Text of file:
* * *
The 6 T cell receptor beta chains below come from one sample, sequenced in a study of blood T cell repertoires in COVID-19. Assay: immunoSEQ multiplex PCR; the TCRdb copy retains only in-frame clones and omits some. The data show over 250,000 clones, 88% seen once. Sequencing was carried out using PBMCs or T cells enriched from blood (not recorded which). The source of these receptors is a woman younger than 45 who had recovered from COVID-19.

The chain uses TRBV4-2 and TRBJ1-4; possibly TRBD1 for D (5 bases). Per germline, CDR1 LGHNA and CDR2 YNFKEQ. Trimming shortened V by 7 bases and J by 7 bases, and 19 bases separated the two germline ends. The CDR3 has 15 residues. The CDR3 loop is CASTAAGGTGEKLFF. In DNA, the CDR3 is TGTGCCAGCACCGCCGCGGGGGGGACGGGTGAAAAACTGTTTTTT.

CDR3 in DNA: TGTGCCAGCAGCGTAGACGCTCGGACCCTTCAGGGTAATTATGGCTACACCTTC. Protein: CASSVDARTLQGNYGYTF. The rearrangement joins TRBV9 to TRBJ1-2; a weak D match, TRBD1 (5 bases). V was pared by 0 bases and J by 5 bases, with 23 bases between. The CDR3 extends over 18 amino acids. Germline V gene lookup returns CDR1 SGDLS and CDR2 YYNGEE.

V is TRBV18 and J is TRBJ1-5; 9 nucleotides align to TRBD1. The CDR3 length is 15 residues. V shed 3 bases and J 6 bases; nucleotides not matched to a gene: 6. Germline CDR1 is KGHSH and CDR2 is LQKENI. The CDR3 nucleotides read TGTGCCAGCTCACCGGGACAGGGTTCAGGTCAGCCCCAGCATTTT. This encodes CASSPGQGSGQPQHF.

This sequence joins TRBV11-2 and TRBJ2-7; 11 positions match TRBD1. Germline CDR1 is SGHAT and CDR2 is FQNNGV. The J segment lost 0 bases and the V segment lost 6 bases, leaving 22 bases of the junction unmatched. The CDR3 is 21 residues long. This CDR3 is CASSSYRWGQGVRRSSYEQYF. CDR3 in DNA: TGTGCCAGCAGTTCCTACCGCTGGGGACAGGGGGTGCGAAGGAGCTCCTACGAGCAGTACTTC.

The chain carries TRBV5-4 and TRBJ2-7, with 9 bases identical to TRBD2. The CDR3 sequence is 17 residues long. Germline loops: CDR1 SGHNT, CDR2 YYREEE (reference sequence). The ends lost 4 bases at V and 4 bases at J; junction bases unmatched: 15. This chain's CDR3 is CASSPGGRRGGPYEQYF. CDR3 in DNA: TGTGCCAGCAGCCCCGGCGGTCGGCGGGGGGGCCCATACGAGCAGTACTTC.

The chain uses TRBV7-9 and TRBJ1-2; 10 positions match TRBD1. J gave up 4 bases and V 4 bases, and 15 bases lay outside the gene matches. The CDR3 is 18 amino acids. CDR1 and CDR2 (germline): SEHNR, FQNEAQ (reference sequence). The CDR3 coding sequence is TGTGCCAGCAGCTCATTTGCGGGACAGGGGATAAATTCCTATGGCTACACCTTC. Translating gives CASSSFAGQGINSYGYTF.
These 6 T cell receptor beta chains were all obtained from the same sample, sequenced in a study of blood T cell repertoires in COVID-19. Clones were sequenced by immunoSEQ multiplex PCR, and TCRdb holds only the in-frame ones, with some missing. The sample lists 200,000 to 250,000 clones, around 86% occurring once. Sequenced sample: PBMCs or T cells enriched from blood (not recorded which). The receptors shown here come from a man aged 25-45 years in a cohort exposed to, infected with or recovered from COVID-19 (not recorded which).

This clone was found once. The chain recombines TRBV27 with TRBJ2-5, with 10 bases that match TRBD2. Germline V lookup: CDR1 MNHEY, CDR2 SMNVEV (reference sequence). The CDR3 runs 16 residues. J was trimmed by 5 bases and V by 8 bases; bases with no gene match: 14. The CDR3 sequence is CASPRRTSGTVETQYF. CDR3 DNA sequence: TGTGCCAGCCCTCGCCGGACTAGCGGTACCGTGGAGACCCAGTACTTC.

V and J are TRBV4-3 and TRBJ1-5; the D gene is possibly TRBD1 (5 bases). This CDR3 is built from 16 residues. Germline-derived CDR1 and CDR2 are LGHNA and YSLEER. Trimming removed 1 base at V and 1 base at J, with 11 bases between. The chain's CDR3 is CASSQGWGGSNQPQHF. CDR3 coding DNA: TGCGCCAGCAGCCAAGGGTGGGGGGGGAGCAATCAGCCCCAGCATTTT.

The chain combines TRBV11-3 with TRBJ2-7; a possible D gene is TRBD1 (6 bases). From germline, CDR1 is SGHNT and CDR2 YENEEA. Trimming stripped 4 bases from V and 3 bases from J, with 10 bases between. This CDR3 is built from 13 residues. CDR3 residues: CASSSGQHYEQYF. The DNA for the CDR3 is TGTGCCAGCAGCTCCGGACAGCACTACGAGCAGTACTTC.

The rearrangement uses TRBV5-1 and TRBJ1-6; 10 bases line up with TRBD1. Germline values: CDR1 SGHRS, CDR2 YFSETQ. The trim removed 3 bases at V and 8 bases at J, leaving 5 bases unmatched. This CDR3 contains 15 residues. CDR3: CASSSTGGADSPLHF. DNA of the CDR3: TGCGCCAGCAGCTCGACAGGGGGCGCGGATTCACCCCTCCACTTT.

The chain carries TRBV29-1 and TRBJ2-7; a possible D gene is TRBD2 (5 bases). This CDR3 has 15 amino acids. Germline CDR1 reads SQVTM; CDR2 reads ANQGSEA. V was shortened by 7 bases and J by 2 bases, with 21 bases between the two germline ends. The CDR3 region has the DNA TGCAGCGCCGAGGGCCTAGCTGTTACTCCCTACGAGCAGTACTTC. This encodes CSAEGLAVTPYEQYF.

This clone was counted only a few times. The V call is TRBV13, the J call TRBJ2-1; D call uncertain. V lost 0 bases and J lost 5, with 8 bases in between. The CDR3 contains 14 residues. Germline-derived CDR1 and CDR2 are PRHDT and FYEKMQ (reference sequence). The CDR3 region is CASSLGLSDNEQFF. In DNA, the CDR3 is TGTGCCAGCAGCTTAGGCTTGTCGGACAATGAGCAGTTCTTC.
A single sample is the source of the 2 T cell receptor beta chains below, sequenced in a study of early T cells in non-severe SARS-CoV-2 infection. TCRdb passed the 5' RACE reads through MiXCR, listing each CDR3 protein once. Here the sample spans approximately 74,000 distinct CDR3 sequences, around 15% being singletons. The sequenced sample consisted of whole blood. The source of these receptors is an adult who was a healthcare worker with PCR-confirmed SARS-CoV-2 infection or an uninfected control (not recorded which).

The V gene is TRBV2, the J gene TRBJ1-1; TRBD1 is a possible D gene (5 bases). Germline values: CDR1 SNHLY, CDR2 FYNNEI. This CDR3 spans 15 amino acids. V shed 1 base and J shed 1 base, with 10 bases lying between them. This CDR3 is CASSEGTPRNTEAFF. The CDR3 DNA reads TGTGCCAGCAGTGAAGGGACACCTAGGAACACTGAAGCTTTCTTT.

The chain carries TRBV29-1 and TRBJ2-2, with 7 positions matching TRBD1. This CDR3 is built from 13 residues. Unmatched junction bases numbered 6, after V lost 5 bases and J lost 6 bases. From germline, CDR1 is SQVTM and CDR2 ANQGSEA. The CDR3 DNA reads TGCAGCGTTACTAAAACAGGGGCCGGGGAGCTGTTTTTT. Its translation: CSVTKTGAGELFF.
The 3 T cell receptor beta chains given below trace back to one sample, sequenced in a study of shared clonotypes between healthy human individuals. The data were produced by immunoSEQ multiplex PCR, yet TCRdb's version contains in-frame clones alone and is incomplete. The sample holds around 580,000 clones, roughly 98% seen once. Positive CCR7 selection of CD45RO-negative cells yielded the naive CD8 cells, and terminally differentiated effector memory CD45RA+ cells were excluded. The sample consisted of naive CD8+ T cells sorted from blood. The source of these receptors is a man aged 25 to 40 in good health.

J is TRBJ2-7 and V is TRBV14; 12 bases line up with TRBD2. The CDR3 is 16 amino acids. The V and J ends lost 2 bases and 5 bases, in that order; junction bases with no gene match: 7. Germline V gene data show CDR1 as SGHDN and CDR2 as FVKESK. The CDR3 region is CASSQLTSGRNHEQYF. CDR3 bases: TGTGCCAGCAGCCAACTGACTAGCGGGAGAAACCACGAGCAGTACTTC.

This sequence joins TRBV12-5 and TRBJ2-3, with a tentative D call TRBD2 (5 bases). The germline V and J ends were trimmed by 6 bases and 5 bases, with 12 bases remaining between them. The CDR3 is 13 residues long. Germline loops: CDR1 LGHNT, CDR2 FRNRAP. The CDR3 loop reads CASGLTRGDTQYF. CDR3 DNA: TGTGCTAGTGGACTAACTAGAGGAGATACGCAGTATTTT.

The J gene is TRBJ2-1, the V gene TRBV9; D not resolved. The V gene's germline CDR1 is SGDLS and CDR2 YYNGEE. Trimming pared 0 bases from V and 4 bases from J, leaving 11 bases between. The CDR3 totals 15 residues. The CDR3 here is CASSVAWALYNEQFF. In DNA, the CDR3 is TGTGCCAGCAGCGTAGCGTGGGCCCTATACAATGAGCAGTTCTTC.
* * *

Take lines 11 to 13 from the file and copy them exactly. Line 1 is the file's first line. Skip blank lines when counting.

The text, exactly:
The chain combines TRBV11-3 with TRBJ2-7; a possible D gene is TRBD1 (6 bases). From germline, CDR1 is SGHNT and CDR2 YENEEA. Trimming stripped 4 bases from V and 3 bases from J, with 10 bases between. This CDR3 is built from 13 residues. CDR3 residues: CASSSGQHYEQYF. The DNA for the CDR3 is TGTGCCAGCAGCTCCGGACAGCACTACGAGCAGTACTTC.

The rearrangement uses TRBV5-1 and TRBJ1-6; 10 bases line up with TRBD1. Germline values: CDR1 SGHRS, CDR2 YFSETQ. The trim removed 3 bases at V and 8 bases at J, leaving 5 bases unmatched. This CDR3 contains 15 residues. CDR3: CASSSTGGADSPLHF. DNA of the CDR3: TGCGCCAGCAGCTCGACAGGGGGCGCGGATTCACCCCTCCACTTT.

The chain carries TRBV29-1 and TRBJ2-7; a possible D gene is TRBD2 (5 bases). This CDR3 has 15 amino acids. Germline CDR1 reads SQVTM; CDR2 reads ANQGSEA. V was shortened by 7 bases and J by 2 bases, with 21 bases between the two germline ends. The CDR3 region has the DNA TGCAGCGCCGAGGGCCTAGCTGTTACTCCCTACGAGCAGTACTTC. This encodes CSAEGLAVTPYEQYF.